Blood Alcohol Level (BAL)
Florida law is very clear regarding what is considered to be driving under
the influence. Per Florida Statutes §316.193, it is considered a
criminal offense to either be driving when normal faculties are impaired
or when the blood alcohol level is 0.08 percent or more. While the language
may be well-known, it is a little less clear to know what "blood
alcohol level" is referring to exactly. Also known as blood alcohol
content or blood alcohol concentration, this is simply referring to the
amount of alcohol that is in an individual's blood at any given time;
this is considered to be the most accurate way to determine a level of
About the Effects of BAL
Studies have shown that certain BALs will result in certain levels of impairment.
For example, most people will appear to be completely normal between 0.010
and 0.029 percent; however, the higher the blood alcohol level goes, the
more exaggerated the symptoms will become.
The estimated effects of alcohol at different BAL include the following:
0.030 to 0.059 -
Most people will begin to feel euphoric at this level. It is commonly
known as being "buzzed" or "tipsy." Other behavior
symptoms include general relaxation and decreased inhibition. It may affect
concentration but the symptoms are generally unnoticeable.
0.06 to 0.09 -
Begins to become legally intoxicated. Most will have less acute feelings
and will become more extroverted. They will also struggle with their reasoning
and judgment skills. Other impairments include depth perception and peripheral vision.
0.10 to 0.19 -
When an individual reaches this level they will often begin to over-express
themselves, resulting in wild emotional swings. Impairments begin to affect
reflexes and reaction time, as well as general motor control. Many will
stagger or slur their speech.
How much do I have to drink to be "under the influence"?
This is a common question. The truth, however, is that every person is
different and they will need to drink different amounts to reach different
blood alcohol levels. Progressive.com offers an interactive calculator
where you can "estimate" what your blood alcohol level would
be depending on several factors - including weight, how many drinks you
consumed, how long you were drinking and your gender. For example, if
you were a 120 pound female who drank three 12 ounce beers over a one
hour period, your BAL is estimated to be at 0.10 percent. If, however,
you were a 200 pound male, it would only be at 0.04 percent.
The calculator is based off a basic formula provided by the
NHTSA, however, it is anything but conclusive. It is not completely accurate
and again is only used to demonstrate how much different people will be
affected differently by alcohol. Therefore, there really is no concrete
evidence to how much you can drink to be considered legally drunk. The
truth is that if you want to avoid a DUI arrest the only surefire way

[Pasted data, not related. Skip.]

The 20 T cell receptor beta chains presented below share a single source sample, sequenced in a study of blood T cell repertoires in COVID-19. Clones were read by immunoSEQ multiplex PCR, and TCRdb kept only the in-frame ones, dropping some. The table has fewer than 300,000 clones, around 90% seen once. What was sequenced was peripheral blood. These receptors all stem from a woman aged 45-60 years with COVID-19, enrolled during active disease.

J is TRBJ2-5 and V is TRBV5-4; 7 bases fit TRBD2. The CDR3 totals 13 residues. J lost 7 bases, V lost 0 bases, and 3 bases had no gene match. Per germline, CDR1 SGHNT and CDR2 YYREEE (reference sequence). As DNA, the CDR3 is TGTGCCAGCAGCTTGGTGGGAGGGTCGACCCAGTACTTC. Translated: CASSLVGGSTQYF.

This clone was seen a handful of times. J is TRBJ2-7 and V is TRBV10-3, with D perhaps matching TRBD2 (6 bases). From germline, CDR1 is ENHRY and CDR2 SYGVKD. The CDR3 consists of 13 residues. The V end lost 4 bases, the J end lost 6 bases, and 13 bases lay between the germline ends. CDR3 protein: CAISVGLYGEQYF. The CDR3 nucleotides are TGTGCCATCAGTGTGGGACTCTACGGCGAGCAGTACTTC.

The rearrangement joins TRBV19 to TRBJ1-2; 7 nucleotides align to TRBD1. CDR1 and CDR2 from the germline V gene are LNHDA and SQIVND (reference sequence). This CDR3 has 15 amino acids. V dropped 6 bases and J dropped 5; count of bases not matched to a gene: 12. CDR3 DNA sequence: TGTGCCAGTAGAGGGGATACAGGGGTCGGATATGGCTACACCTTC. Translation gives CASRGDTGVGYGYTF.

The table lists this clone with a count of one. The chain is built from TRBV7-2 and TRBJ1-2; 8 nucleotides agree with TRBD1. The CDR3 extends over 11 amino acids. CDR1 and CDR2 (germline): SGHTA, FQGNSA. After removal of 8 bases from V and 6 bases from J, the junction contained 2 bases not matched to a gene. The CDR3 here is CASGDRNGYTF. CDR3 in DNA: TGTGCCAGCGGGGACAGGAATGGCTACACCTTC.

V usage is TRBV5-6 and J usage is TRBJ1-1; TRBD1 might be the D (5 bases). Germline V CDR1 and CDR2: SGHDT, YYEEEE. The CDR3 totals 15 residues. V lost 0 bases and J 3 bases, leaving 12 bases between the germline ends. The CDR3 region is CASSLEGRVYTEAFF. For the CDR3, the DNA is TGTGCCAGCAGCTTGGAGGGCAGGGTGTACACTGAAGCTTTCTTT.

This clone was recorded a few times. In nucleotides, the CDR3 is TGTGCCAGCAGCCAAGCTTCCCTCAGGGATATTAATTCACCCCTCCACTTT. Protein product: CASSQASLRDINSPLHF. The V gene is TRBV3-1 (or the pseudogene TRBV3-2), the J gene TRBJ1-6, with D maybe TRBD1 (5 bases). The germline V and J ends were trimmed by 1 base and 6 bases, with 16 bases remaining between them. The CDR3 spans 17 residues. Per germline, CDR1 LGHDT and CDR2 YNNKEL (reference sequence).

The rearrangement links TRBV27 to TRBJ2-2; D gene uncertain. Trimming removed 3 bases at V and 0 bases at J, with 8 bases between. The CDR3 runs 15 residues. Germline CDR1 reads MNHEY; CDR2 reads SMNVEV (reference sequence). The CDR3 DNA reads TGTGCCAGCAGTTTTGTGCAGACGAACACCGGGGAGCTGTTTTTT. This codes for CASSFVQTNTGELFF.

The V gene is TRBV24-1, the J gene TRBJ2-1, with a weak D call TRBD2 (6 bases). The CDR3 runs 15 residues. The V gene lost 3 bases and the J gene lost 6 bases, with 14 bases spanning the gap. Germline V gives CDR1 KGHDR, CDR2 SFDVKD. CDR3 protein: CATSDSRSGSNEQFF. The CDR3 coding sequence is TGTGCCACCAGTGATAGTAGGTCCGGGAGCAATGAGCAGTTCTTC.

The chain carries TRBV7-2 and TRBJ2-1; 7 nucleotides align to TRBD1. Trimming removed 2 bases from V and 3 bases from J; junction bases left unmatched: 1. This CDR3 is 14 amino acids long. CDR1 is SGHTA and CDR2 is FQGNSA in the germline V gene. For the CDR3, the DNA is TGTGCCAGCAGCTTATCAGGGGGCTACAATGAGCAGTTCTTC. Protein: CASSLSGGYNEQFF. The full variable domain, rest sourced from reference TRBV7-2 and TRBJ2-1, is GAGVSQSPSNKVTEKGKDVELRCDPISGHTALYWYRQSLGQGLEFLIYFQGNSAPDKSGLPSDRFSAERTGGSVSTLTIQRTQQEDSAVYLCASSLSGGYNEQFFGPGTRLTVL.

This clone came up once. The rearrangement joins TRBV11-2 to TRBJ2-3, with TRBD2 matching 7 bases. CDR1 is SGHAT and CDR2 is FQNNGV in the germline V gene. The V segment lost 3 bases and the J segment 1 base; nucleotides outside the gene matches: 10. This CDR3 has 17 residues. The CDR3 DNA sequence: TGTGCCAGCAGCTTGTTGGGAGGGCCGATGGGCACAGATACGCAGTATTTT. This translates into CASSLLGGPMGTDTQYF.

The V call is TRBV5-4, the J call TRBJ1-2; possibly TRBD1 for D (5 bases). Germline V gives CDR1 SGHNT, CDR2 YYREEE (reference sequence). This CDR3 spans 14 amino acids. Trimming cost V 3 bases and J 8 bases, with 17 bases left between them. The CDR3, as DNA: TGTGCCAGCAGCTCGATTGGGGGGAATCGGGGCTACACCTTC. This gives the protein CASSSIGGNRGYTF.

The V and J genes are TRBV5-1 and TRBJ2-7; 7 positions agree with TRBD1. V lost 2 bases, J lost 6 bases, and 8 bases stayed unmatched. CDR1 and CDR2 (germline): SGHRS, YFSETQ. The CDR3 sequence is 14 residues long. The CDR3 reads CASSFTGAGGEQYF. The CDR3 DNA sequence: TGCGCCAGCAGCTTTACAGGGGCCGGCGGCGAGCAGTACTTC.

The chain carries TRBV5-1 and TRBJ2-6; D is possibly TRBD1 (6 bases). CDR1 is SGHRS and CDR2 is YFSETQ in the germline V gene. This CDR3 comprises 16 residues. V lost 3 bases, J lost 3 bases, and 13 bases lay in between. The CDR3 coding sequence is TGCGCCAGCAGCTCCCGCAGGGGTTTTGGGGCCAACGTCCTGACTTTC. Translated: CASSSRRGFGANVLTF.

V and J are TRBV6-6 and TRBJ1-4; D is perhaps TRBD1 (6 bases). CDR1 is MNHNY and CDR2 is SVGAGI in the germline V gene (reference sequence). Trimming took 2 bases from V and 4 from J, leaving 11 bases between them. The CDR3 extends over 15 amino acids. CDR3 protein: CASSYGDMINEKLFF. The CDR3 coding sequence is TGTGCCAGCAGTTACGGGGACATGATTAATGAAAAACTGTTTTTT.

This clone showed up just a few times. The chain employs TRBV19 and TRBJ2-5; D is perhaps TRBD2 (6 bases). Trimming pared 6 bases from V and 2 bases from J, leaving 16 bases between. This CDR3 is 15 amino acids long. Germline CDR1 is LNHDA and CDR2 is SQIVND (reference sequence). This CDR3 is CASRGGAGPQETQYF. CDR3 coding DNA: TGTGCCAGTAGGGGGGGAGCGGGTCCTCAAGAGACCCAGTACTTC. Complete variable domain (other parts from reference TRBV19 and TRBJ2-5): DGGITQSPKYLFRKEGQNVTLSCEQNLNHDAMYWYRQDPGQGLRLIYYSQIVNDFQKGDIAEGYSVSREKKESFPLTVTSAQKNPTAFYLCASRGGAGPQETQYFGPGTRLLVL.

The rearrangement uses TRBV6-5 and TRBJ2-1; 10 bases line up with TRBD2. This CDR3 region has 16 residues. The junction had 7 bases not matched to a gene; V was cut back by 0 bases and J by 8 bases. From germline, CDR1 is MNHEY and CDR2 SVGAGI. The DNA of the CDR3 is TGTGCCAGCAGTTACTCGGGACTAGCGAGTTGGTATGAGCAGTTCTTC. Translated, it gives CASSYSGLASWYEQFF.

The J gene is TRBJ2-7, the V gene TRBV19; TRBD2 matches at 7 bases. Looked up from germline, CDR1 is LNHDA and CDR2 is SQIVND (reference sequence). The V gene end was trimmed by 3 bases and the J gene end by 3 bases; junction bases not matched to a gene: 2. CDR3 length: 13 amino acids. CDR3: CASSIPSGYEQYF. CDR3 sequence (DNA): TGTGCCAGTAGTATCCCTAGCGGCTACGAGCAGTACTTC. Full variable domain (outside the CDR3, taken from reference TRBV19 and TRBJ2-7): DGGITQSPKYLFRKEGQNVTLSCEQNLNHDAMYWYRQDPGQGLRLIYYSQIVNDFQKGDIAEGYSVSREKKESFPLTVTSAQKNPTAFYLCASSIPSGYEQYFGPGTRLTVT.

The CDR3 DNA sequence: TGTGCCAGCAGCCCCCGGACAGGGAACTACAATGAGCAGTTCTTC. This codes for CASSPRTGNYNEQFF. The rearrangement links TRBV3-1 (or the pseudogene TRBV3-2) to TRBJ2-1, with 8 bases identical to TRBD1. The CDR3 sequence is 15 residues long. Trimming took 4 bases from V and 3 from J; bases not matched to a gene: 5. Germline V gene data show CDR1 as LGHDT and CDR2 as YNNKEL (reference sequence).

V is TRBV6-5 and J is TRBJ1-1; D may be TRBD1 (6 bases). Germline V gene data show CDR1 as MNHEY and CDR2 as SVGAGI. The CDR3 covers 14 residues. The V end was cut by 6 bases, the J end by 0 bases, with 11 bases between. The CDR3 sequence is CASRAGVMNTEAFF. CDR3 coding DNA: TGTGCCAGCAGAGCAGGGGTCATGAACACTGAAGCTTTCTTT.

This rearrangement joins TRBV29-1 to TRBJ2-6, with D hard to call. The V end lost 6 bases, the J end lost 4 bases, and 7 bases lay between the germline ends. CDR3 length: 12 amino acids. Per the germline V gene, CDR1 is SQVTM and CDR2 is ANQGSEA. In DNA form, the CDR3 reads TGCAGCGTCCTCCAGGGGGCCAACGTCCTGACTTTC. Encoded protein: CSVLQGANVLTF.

is to not drink and drive - ever.
Unfortunately, not drinking and driving may not always be enough to protect
you. False arrests or wrongful accusations can happen all the time. No
matter whether you have been wrongfully charged or even if you had something
to drink and are facing charges that are not proportional to the offense,
you can trust in our legal team. We know what you are facing and we are
dedicated to ensuring that your legal rights are protected to the full
extent of the law. You can trust that we will do everything possible to
How Blood Alcohol Level is Calculated
There are numerous ways in which the BAL of a defendant may be tested.
A preliminary step that many law enforcement officers will take involve
field sobriety tests; this, however, is only an estimate and is by no means a completely accurate
form. More accurate forms of
blood alcohol testing involve chemical tests such as the
blood or urine tests. All of these are considered fairly accurate, but they
are not flawless; in fact, there are many ways they may be challenged
by an experienced
Tampa DUI defense attorney.
For example, the following may be asked about the breath test:
- Did the defendant take a deep breath from the lungs?
- Was the machine properly calibrated?
- Was the test administered during the absorptive phase?
- Was mouth alcohol present during the test?
- Did the defendant have diabetes?
Any of the above could cause the test could return a fault reading. Similarly,
a defense lawyer could attack the prosecution's case regarding a
blood test. Although extremely accurate, there are still errors that can be made
which affect the overall result. If the blood was not properly stored,
did not have the correct amount of anticoagulants or preservatives in
the vial, was not properly inverted following the draw, was not refrigerated
or was not properly labeled, it could be challenged. Even something as
simple as swabbing the draw spot with an alcohol-based cleanser could
result in faulty readings. Therefore, it is extremely important that no
time is wasted in consulting a knowledgeable attorney.
By working with our firm, you can rest assured knowing that we will do
everything possible to challenge the evidence from blood alcohol testing.
Call today for a free consultation!